We are hardwired for comfort. Isn’t that what we’re always dreaming of, working so hard to achieve? A cozy house with central heating, a dependable job, all the latest electronic gizmos to keep us entertained and everything insured? But we seem to have an equal need for risk to keep us on our toes, help us feel more wholly alive. Risk runs the gamut from skateboarding down San Francisco hills at rush hour to trying out a new dish at your favorite restaurant—some of it is foolish, some of it is tame, some if it is asking for unnecessary trouble and some of it is asking for the right kind of trouble, the kind that calls forth the full range of our attention, intelligence and character.
I’ve often thought that the only way to advance in your chosen craft is to put yourself in a constant state of risk. Teaching children is already like that—you never know what they’re going to come up with! So when I was asked a few months back to teach a group of Japanese deaf children, a situation I never encountered before, I accepted without hesitation. And then as the time drew near, I thought, “What have I got myself into?”
To begin with, working with children you don’t know in front of strangers is already the first big step out on the tightrope. Working with children whose language you don’t speak ups the ante—though perhaps a moot point with deaf children. Doing music with deaf children—something I’ve never done nor witnessed—was cause for some worry. And then holding their attention for two hours upped that sense of anxiety. My safety net was all the years of practice making music with strangers immediately through the body with no intermediate speech or explanation, a large repertoire of games and rhythms and experience watching all types and ages of children and reacting to their needs and impulses.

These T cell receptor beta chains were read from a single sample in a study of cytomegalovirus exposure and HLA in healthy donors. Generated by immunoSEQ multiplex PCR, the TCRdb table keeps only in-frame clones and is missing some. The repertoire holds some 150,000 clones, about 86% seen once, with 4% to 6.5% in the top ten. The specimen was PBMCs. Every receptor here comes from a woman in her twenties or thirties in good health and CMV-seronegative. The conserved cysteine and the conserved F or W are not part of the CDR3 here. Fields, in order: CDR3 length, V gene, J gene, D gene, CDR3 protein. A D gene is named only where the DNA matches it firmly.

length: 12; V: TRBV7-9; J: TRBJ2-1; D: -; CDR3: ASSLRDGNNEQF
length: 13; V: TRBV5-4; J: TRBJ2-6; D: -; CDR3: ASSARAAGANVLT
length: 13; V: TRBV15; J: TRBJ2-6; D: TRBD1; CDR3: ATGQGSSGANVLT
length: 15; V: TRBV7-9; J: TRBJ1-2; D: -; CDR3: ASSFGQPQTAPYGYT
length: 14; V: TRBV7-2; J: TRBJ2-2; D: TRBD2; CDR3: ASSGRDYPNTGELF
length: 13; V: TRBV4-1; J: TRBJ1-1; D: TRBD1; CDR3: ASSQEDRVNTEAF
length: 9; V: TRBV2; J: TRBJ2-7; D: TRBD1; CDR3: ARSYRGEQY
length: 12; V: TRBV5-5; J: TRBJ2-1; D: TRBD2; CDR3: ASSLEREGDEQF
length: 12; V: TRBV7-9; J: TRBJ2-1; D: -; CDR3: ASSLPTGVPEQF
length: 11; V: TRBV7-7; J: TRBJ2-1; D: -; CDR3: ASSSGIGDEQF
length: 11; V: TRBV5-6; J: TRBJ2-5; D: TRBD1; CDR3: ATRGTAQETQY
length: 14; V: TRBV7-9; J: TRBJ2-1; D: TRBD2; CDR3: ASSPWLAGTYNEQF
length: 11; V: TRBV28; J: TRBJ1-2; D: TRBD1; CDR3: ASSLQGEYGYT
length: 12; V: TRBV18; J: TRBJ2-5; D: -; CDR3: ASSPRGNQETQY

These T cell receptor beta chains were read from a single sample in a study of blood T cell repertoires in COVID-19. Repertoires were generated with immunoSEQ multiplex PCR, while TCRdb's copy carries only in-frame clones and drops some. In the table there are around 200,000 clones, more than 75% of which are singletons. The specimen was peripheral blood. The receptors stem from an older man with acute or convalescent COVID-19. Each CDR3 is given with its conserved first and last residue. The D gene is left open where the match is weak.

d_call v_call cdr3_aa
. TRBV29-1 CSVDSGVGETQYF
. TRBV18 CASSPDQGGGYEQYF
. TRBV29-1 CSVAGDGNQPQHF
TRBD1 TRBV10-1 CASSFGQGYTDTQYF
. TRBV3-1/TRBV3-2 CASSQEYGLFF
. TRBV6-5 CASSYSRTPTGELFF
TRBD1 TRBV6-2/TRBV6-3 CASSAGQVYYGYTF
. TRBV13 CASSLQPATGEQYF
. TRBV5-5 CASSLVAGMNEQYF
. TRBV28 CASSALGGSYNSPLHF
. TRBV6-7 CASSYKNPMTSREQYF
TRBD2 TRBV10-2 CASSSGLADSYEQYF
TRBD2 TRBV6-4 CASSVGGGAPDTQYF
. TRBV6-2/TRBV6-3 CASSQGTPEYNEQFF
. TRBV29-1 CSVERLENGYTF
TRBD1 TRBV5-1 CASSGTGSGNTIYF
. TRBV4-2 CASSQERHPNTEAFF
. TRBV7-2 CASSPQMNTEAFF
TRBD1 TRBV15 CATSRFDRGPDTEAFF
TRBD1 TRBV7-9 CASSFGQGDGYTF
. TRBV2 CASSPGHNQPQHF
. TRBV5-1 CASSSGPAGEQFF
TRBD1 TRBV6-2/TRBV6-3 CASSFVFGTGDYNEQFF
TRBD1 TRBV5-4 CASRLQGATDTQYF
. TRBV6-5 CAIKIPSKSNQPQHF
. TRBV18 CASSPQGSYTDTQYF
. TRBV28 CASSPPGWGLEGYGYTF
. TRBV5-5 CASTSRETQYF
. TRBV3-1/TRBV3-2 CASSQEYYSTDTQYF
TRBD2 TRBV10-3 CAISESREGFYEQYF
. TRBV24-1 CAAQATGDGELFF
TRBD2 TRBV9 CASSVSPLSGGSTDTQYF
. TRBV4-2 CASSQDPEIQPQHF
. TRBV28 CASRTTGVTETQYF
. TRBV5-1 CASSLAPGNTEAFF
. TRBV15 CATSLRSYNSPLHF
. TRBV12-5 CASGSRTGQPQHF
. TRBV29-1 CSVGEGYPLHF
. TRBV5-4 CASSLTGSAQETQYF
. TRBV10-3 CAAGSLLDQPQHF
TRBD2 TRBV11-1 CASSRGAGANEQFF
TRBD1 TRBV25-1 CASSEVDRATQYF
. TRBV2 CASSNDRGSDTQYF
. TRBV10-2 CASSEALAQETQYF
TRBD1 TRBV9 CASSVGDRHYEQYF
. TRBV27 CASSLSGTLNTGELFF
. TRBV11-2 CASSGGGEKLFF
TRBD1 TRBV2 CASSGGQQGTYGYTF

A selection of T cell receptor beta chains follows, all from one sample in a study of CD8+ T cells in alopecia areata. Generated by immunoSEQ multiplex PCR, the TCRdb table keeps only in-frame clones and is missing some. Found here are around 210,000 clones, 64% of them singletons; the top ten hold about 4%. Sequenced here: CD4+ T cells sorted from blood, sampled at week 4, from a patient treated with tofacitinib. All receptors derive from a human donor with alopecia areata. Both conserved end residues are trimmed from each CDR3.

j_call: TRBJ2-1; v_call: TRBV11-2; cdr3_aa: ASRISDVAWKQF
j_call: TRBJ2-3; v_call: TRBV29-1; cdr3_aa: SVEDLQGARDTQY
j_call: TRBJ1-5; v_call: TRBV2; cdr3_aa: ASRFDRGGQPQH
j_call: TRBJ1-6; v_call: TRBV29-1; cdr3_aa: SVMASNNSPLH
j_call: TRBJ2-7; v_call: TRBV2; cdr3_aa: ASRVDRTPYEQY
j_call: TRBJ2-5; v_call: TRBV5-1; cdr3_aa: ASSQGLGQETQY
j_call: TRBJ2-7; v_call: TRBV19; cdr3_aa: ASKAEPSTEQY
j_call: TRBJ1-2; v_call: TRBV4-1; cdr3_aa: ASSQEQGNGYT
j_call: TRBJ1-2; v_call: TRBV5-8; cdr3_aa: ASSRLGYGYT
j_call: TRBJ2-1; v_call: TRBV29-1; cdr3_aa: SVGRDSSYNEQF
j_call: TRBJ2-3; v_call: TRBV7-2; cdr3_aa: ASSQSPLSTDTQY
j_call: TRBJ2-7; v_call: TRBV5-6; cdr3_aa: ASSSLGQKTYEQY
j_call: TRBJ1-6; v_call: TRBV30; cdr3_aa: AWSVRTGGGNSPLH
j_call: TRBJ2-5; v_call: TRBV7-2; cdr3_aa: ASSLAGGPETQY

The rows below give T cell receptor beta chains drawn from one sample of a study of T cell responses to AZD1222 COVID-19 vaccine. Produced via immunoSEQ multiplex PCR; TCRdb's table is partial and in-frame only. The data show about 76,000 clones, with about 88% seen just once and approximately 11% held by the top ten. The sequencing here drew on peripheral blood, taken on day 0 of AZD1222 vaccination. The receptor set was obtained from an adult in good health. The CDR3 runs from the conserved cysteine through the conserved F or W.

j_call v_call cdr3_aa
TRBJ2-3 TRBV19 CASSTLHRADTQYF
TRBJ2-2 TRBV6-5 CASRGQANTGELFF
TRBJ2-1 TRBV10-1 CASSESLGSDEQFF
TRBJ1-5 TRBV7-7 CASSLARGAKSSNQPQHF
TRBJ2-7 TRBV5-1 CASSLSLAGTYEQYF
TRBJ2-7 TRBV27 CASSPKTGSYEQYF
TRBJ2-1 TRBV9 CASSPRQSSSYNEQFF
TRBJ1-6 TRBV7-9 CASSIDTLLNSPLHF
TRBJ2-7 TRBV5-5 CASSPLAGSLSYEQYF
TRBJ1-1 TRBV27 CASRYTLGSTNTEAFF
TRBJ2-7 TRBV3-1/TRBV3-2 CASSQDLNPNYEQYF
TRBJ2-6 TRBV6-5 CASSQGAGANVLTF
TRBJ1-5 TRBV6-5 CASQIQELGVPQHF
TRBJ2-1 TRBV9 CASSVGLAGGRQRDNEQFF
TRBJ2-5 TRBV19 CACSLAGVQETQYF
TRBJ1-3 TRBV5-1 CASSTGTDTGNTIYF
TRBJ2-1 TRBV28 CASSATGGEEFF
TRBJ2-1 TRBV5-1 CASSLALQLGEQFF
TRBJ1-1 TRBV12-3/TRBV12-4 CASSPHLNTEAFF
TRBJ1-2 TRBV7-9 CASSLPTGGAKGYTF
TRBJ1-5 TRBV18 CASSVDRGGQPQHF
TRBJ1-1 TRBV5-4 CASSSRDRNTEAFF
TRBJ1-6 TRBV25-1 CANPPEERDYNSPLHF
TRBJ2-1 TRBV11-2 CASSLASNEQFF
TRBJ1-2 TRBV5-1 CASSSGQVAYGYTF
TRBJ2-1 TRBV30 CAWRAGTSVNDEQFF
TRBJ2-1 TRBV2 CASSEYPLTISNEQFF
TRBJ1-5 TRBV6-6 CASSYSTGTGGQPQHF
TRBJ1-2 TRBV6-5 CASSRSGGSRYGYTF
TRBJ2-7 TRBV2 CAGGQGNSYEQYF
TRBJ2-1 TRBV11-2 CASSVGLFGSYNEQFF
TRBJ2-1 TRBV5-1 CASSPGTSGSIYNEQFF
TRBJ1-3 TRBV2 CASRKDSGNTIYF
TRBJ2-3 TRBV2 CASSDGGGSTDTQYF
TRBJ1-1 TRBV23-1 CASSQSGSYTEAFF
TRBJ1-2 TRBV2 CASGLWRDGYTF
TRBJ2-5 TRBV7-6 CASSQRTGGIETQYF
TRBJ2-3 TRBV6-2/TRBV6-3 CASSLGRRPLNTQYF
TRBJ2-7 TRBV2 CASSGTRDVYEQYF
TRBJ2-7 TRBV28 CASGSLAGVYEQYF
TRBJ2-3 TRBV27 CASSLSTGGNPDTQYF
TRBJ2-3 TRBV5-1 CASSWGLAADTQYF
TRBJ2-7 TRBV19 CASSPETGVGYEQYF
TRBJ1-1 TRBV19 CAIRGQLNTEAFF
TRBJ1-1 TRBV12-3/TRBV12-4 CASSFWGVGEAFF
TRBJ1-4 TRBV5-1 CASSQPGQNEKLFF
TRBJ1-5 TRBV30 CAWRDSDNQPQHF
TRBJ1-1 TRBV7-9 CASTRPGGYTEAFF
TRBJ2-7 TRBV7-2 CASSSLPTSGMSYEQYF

Instead of me working with a group of deaf children with adults watching, it turned out that only three children could attend and that the adults would participate. And so it was just like any other workshop, with kids thrown into the mix and some attention on my part to give even larger visual cues than I usually do. Needless to say, it was marvelous! The kids’ sense of rhythm was strong and they fully participated with great enthusiasm and excitement—especially when they got to do things like conduct the ensemble of percussion instruments or teach their own rhythm ideas to the adults and shape a performance. This they did at the end, complete with formal conductor bows to the audience—which included their smiling families.
At the end, the adults gathered and after reviewing what we did and how we did it and why I chose those activities and ways of presenting them, they told me that it was a custom at the end of a workshop for each participant to tell the teacher what touched them. There’s a risk! This practice assumes both honesty and the assumption that someone was touched! But the people were eloquent and perceptive, impressed by the children’s joyful participation, the flow of the class, the clarity of thought behind it all and the affirmation yet again that music is equally important for everyone, regardless of through which door you enter.
After seven straight days of teaching, it is my day to be a tourist. The sunshine beckons and armed with a neighborhood map, off I go to do what I love best—wander aimlessly through back alleys, sit in a park, look into a temple or museum and see what the day brings.